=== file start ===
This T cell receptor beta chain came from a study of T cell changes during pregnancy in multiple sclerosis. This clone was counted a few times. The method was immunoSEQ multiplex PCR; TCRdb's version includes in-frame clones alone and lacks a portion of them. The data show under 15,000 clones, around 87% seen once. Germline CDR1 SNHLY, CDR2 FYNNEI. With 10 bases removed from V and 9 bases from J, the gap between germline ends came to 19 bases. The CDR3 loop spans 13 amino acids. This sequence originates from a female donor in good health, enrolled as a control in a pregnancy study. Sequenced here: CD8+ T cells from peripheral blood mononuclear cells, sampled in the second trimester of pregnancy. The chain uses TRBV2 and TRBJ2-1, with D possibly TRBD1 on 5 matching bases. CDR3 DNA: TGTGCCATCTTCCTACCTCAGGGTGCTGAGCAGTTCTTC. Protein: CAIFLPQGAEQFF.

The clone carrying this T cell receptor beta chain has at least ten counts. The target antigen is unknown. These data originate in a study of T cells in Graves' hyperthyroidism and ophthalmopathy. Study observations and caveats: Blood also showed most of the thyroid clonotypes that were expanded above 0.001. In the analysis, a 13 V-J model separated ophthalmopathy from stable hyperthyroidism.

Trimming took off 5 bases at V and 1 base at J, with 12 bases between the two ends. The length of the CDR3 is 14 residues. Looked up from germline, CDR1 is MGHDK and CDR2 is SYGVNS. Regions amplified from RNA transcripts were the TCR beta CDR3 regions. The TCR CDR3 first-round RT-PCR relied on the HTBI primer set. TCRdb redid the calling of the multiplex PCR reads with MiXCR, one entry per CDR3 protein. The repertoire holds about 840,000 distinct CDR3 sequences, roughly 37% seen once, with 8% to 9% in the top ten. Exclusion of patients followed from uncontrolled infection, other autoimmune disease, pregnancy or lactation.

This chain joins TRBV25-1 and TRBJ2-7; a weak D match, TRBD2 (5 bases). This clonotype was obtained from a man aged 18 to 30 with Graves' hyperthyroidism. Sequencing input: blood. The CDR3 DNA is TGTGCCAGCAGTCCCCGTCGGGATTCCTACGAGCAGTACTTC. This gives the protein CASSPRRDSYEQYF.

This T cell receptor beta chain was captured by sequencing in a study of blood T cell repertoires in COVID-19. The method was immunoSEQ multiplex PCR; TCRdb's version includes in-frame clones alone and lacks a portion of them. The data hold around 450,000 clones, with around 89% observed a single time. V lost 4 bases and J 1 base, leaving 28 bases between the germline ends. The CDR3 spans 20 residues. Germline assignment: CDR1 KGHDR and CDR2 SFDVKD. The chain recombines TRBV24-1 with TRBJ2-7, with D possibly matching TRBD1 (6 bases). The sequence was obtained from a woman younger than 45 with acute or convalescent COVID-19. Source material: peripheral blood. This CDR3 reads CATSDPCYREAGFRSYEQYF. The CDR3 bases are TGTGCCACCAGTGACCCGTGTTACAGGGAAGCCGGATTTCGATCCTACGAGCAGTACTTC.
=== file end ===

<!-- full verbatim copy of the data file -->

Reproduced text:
This T cell receptor beta chain came from a study of T cell changes during pregnancy in multiple sclerosis. This clone was counted a few times. The method was immunoSEQ multiplex PCR; TCRdb's version includes in-frame clones alone and lacks a portion of them. The data show under 15,000 clones, around 87% seen once. Germline CDR1 SNHLY, CDR2 FYNNEI. With 10 bases removed from V and 9 bases from J, the gap between germline ends came to 19 bases. The CDR3 loop spans 13 amino acids. This sequence originates from a female donor in good health, enrolled as a control in a pregnancy study. Sequenced here: CD8+ T cells from peripheral blood mononuclear cells, sampled in the second trimester of pregnancy. The chain uses TRBV2 and TRBJ2-1, with D possibly TRBD1 on 5 matching bases. CDR3 DNA: TGTGCCATCTTCCTACCTCAGGGTGCTGAGCAGTTCTTC. Protein: CAIFLPQGAEQFF.

The clone carrying this T cell receptor beta chain has at least ten counts. The target antigen is unknown. These data originate in a study of T cells in Graves' hyperthyroidism and ophthalmopathy. Study observations and caveats: Blood also showed most of the thyroid clonotypes that were expanded above 0.001. In the analysis, a 13 V-J model separated ophthalmopathy from stable hyperthyroidism.

Trimming took off 5 bases at V and 1 base at J, with 12 bases between the two ends. The length of the CDR3 is 14 residues. Looked up from germline, CDR1 is MGHDK and CDR2 is SYGVNS. Regions amplified from RNA transcripts were the TCR beta CDR3 regions. The TCR CDR3 first-round RT-PCR relied on the HTBI primer set. TCRdb redid the calling of the multiplex PCR reads with MiXCR, one entry per CDR3 protein. The repertoire holds about 840,000 distinct CDR3 sequences, roughly 37% seen once, with 8% to 9% in the top ten. Exclusion of patients followed from uncontrolled infection, other autoimmune disease, pregnancy or lactation.

This chain joins TRBV25-1 and TRBJ2-7; a weak D match, TRBD2 (5 bases). This clonotype was obtained from a man aged 18 to 30 with Graves' hyperthyroidism. Sequencing input: blood. The CDR3 DNA is TGTGCCAGCAGTCCCCGTCGGGATTCCTACGAGCAGTACTTC. This gives the protein CASSPRRDSYEQYF.

This T cell receptor beta chain was captured by sequencing in a study of blood T cell repertoires in COVID-19. The method was immunoSEQ multiplex PCR; TCRdb's version includes in-frame clones alone and lacks a portion of them. The data hold around 450,000 clones, with around 89% observed a single time. V lost 4 bases and J 1 base, leaving 28 bases between the germline ends. The CDR3 spans 20 residues. Germline assignment: CDR1 KGHDR and CDR2 SFDVKD. The chain recombines TRBV24-1 with TRBJ2-7, with D possibly matching TRBD1 (6 bases). The sequence was obtained from a woman younger than 45 with acute or convalescent COVID-19. Source material: peripheral blood. This CDR3 reads CATSDPCYREAGFRSYEQYF. The CDR3 bases are TGTGCCACCAGTGACCCGTGTTACAGGGAAGCCGGATTTCGATCCTACGAGCAGTACTTC.